CAP, the Concordia Archival Project, is the name of a project to restore and digitize a large number of electroacoustic music compositions and materials by (mostly) Canadian composers.
In the late 1970s, Kevin Austin started collecting “electronic music” compositions and performances by Canadian and international composers. At the time these were simply stored for use in concerts presented at Concordia University in Montréal, and the collection simply “grew.” With the advent of the personal computer, it was decided to create a database of titles and composers, and by the mid-1980s, the collection had grown to over 500 pieces, many of them existing in only two copies, that of the composer and the one held at Concordia. In 1988 Jean-Francois Denis, with the financial assistance of Concordia University, published a monograph of the database, Q/Résonance, and the year later, a Q/Résonance Addendum. The collection continued to add hundreds of pieces which were not commercially available and by the mid-90s, there were something over 1,500 pieces.
The collection reflects many things about the 25-year historical period of the early 70s to the mid-90s, most visible in the media storage, starting with 1/4" and 1/2" analog tape, and expanding to include cassette, DAT, VHS and Betamax digital, ADAT, and where this project stops for now, CD-R and CDs. Less visible are the sociological changes, the early works being composed in studios that few had access to, on rudimentary equipment, but still costing in the tens of thousands of dollars, and by the mid-1990s, works were being composed by hundreds of composers at home on their own desktop systems costing less than $10,000.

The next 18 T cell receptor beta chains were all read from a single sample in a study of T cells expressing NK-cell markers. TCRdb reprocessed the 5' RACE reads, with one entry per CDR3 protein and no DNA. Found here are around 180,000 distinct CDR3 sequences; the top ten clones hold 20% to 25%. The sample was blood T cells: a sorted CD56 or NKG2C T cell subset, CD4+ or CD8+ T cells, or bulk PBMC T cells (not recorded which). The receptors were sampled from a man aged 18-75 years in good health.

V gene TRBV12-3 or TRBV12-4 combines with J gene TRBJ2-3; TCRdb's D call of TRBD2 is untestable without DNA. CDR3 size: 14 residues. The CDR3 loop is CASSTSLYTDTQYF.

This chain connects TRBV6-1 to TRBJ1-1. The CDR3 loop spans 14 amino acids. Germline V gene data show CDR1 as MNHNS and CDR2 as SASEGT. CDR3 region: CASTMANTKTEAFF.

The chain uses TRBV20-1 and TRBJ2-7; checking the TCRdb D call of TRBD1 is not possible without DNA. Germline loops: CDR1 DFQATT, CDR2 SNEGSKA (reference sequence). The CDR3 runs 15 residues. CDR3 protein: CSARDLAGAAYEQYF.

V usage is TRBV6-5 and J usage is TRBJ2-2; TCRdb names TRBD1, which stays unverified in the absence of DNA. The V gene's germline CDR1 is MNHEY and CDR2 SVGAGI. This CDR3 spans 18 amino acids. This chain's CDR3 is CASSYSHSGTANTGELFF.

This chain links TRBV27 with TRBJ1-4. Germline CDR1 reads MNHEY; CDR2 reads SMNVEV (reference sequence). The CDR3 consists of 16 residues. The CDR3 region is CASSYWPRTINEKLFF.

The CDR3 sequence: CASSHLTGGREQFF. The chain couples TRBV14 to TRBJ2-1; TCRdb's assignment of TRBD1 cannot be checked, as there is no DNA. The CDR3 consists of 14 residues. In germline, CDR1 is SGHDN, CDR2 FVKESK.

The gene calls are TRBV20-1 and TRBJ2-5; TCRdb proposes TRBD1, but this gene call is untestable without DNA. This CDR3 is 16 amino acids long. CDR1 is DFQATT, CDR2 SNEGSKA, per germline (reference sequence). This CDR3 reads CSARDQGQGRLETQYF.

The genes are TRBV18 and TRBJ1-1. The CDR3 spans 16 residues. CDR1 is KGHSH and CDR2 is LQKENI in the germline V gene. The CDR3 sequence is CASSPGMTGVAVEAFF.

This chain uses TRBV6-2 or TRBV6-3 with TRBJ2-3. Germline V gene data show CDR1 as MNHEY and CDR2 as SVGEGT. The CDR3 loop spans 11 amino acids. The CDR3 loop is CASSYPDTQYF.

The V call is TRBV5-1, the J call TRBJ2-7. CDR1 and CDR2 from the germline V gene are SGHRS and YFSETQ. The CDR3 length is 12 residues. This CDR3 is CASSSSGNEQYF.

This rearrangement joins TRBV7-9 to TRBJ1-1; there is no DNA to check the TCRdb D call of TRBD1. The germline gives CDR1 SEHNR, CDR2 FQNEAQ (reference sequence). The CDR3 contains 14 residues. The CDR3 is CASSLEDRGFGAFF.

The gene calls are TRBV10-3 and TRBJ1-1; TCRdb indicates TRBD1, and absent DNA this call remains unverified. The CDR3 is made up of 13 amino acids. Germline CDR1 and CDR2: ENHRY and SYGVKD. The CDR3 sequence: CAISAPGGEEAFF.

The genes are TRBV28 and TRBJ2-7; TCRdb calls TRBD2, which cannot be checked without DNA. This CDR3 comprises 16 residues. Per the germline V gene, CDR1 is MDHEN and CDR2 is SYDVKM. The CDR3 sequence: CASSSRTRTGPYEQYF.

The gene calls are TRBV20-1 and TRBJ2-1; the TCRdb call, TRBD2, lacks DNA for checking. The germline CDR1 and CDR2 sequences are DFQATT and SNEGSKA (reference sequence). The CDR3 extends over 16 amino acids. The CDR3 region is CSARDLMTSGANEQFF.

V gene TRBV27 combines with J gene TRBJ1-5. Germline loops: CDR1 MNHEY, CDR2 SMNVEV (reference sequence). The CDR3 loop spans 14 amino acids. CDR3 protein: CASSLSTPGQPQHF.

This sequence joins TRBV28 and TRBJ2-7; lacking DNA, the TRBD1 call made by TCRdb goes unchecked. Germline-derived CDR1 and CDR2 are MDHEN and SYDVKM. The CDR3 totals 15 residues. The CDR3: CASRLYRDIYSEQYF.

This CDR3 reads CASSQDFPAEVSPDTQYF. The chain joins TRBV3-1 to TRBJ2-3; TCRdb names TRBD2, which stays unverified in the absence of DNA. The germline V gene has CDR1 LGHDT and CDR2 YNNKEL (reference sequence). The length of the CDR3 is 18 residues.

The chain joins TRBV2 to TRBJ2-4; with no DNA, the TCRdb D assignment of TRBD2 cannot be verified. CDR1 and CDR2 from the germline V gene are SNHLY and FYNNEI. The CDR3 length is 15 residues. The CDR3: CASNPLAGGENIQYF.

This collection also acquired tape archives from a number of other Montréal groups, notably a large portion of the tape collection held by ACREQ, much of which has been restored and transfered in the project.
A major primary research source, the Media Library is complemented by a series of eLearning modules to guide both the novice and the seasoned listener through many of the aspects of style and technique / technology of this important period in the development of electroacoustics in the history of Montréal, Québec and Canada. Scholars and ordinary listeners alike will derive much pleasure and find many hidden surprises in this important unique collection.
Professor Kevin Austin
Department of Music
December 10, 2008
Produced with the financial participation of the Department of Canadian Heritage
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